Homeschool Preschool

Preschool – the Legal Take

In one way of looking at it, preschool is the time in the child’s life prior to the child having to be in school according to your state’s compulsory education laws. In this view of thing, preschool is absolutely anything you do with your child prior to the state having – by law – a right to take an interest in how your child is spending his or her time.

The time during which a child is a preschooler in this legal way of looking at it ranges from age 5 to age 8. Here’s what preschool looks like in the United States:

Age States
Preschool up to the school year starting after the child turns 5 Arkansas, Delaware, District of Columbia, Maryland, New Mexico, Oklahoma, South Carolina, Virginia
Preschool up to the school year starting after the child turns 6 Arizona, California, Florida, Georgia, Hawaii, Iowa, Kentucky, Massachusetts, Michigan, Mississippi, New Hampshire, New Jersey, New York, Ohio, Rhode Island, South Dakota, Tennessee, Texas, Utah, Vermont, West Virginia, Wisconsin, Wyoming
Preschool up to the school year starting after the child turns 7 Alabama, Alaska, Connecticut, Idahom Illinois, Indiana, Kansas, Louisiana, Maine, Minnesota, Missouri, Montana, Nebraska, Nevada, North Carolina, North Dakota, Oregon
Preschool up to the school year starting after the child turns 8 Pennsylvania, Washington

Colorado (not listed) and Florida have both made recent changes to their compulsory schooling laws. Note that various rules about exactly when the child’s birthday falls apply, and you should check with your state’s department of education for more details.

Taking the legal view, you can, if you wish, view preschool as a time during which you can do anything with your child. You can take long trips, spend endless hours studying something that won’t receive much attention in elementary school – which could be anything from speaking Chinese to perfecting a cupcake recipe to studying the behavior of ants to growing a vegetable garden or raising goats – or actively prepare your child for school. Or all of the above.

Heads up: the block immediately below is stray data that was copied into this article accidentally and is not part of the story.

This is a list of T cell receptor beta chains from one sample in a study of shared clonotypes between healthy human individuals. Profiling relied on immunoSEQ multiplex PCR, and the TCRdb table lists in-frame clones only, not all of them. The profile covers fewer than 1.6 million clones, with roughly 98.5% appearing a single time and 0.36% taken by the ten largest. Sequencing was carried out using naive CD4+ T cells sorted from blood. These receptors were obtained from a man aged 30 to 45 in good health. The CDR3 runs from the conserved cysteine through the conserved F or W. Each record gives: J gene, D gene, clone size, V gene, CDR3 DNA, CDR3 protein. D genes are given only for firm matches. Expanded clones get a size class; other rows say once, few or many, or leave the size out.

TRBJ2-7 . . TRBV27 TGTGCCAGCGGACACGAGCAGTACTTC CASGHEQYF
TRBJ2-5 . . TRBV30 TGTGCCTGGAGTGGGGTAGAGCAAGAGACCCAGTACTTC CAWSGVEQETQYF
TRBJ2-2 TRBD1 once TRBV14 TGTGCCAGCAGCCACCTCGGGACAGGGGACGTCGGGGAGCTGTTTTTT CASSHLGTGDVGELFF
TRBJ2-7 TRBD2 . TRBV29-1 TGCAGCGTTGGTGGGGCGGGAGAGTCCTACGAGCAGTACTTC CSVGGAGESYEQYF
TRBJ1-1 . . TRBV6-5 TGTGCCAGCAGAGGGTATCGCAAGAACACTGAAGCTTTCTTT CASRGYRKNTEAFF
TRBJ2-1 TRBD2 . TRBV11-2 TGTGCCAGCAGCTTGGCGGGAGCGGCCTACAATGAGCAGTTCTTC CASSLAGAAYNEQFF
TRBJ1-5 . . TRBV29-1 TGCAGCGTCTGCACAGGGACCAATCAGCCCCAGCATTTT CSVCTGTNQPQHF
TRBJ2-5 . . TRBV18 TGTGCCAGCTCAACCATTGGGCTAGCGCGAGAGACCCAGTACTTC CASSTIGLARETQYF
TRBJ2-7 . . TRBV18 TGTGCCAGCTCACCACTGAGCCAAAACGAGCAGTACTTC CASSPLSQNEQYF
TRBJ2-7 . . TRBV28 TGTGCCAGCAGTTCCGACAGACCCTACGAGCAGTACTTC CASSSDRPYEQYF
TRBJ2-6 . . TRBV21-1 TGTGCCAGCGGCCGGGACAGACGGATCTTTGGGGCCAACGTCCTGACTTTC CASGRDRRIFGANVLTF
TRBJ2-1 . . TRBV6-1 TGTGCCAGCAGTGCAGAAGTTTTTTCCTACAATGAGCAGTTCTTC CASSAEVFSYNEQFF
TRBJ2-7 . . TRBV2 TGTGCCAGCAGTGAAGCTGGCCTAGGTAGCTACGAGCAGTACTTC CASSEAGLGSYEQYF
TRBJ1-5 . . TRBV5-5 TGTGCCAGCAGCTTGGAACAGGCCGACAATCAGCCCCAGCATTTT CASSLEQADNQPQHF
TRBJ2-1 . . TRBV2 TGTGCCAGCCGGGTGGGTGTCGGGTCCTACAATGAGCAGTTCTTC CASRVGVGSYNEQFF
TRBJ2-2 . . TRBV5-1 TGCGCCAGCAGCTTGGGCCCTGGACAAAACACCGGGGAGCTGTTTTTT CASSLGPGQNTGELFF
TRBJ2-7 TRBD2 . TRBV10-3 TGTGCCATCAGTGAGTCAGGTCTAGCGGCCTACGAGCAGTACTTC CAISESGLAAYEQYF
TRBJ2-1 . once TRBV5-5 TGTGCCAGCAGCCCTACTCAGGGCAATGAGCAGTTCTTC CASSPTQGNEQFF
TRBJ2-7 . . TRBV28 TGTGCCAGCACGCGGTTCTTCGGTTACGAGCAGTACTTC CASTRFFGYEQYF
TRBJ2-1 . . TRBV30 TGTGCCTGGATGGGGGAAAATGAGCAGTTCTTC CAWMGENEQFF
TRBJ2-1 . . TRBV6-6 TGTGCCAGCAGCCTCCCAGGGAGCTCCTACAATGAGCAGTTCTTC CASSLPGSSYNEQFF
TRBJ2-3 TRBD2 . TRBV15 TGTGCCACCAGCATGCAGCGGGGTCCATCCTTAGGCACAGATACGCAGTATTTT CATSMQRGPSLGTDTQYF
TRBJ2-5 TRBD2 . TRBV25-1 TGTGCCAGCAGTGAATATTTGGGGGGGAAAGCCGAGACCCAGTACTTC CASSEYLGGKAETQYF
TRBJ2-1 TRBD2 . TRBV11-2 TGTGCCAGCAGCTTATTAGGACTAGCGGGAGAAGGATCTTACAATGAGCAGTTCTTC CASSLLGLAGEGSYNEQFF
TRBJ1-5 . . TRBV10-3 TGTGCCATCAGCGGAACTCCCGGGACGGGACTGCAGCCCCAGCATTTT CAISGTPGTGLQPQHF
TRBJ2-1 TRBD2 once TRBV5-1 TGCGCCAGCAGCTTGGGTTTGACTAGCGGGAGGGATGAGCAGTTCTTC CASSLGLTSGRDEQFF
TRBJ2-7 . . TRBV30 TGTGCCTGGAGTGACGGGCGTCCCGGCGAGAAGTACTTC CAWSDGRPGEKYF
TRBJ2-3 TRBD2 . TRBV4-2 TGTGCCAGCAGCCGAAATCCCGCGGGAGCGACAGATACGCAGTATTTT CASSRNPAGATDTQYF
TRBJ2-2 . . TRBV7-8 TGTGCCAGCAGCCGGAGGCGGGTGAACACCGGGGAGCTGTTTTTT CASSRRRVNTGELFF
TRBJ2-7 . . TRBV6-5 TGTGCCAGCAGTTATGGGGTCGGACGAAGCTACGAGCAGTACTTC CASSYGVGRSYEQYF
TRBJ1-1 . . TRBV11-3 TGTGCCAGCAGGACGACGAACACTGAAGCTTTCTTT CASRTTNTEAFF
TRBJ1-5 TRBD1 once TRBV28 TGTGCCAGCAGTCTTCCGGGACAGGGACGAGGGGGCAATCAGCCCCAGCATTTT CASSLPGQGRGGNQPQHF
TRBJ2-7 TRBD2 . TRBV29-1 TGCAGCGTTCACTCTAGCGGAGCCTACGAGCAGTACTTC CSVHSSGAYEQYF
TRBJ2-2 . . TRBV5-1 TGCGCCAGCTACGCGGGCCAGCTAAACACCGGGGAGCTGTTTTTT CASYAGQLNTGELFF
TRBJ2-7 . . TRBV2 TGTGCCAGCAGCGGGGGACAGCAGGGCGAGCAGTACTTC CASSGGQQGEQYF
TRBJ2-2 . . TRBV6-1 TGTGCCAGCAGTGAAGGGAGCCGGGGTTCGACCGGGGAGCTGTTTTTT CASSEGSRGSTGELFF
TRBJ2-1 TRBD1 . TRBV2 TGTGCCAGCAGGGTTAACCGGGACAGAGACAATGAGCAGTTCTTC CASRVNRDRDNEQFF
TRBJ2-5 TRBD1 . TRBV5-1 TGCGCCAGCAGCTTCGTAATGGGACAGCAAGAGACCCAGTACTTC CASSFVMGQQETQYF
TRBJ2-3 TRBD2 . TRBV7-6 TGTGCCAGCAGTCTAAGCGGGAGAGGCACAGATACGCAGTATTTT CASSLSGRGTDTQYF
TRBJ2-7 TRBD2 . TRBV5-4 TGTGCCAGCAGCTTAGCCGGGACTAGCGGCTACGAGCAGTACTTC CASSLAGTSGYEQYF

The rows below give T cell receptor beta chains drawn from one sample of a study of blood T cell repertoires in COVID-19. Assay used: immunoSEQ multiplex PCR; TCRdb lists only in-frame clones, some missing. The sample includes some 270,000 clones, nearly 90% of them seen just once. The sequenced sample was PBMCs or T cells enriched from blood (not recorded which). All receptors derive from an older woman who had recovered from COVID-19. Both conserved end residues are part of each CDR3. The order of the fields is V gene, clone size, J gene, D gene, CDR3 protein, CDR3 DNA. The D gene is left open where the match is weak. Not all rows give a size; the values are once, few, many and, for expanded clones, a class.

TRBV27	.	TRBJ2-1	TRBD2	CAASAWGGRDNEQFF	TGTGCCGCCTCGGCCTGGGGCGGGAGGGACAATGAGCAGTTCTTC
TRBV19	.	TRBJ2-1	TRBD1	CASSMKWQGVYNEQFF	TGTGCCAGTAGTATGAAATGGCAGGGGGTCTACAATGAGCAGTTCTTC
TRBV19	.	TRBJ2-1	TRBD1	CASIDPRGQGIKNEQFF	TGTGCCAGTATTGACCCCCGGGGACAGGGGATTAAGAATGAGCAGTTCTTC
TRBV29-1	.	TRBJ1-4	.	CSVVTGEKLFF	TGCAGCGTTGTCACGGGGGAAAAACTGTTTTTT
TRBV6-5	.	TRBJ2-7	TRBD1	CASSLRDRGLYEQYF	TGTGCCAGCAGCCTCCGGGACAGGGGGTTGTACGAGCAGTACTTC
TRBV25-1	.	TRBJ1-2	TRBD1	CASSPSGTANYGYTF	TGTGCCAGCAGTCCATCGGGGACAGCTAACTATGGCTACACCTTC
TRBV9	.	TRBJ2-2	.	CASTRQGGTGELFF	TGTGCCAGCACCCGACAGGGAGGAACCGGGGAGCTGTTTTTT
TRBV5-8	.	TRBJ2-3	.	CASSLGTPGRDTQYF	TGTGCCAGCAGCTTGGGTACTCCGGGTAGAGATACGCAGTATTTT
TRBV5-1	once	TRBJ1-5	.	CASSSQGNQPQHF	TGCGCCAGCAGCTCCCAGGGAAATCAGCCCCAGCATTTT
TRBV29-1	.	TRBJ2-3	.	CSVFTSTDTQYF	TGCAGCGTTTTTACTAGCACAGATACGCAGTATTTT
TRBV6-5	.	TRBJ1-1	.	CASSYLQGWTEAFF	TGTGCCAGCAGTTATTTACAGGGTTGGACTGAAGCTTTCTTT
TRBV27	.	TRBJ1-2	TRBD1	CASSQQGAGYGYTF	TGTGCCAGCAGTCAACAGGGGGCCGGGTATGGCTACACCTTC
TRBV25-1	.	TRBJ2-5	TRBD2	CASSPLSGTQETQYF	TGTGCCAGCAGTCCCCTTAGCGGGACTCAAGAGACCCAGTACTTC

Other Views of Preschool

Another view of preschool looks at it as a more academic alternative to daycare. In daycare, children may do little more than play, eat, perhaps hear a story or two, perhaps watch television. Preschool in this view is an alternative approach and usually offers a more school-like atmosphere and preparation for – or actually beginning elements of – academics. A third view is that it is a more academic alternative to normal family life in which children are prepared for school-type activities and school culture.

The academic portions of this type of preschool usually focus on literacy and numeracy. And in these areas, most focus on learning the alphabet on the one hand, and learning to count on the other. An additional focus is likely to be basic arts and crafts and drawing so that children have experience with paper and (non-sharp) scissors and (non-toxic) paste or glue and crayons and pencils. Sometimes children do worksheets and set activities and sit at tables or desks or do online preschool activities, and these approaches prepare them for the time when they start school. They may also learn school culture, such as raising your hand to ask a question, sitting still in one place, keeping their personal items neat and/or stored in a cubby, etc.

Taking the school-preparation view, you can, if you wish, integrate these same activities into your home life, making art supplies available, practicing the letters of the alphabet in various ways, and practicing counting. You can screen and allow your child to use online games and preschool-appropriate activities, and help them understand what is in store for them in the next stage of schooling, whether you will continue to homeschool them or whether they will move from home preschool to a public or private kindergarten.

Of course, if you plan to unschool your child, the word preschool will have no meaning for your educational program in most cases. You will likely simply offer your child opportunities for learning and living as you have done in previous years and will continue to do throughout his or her childhood.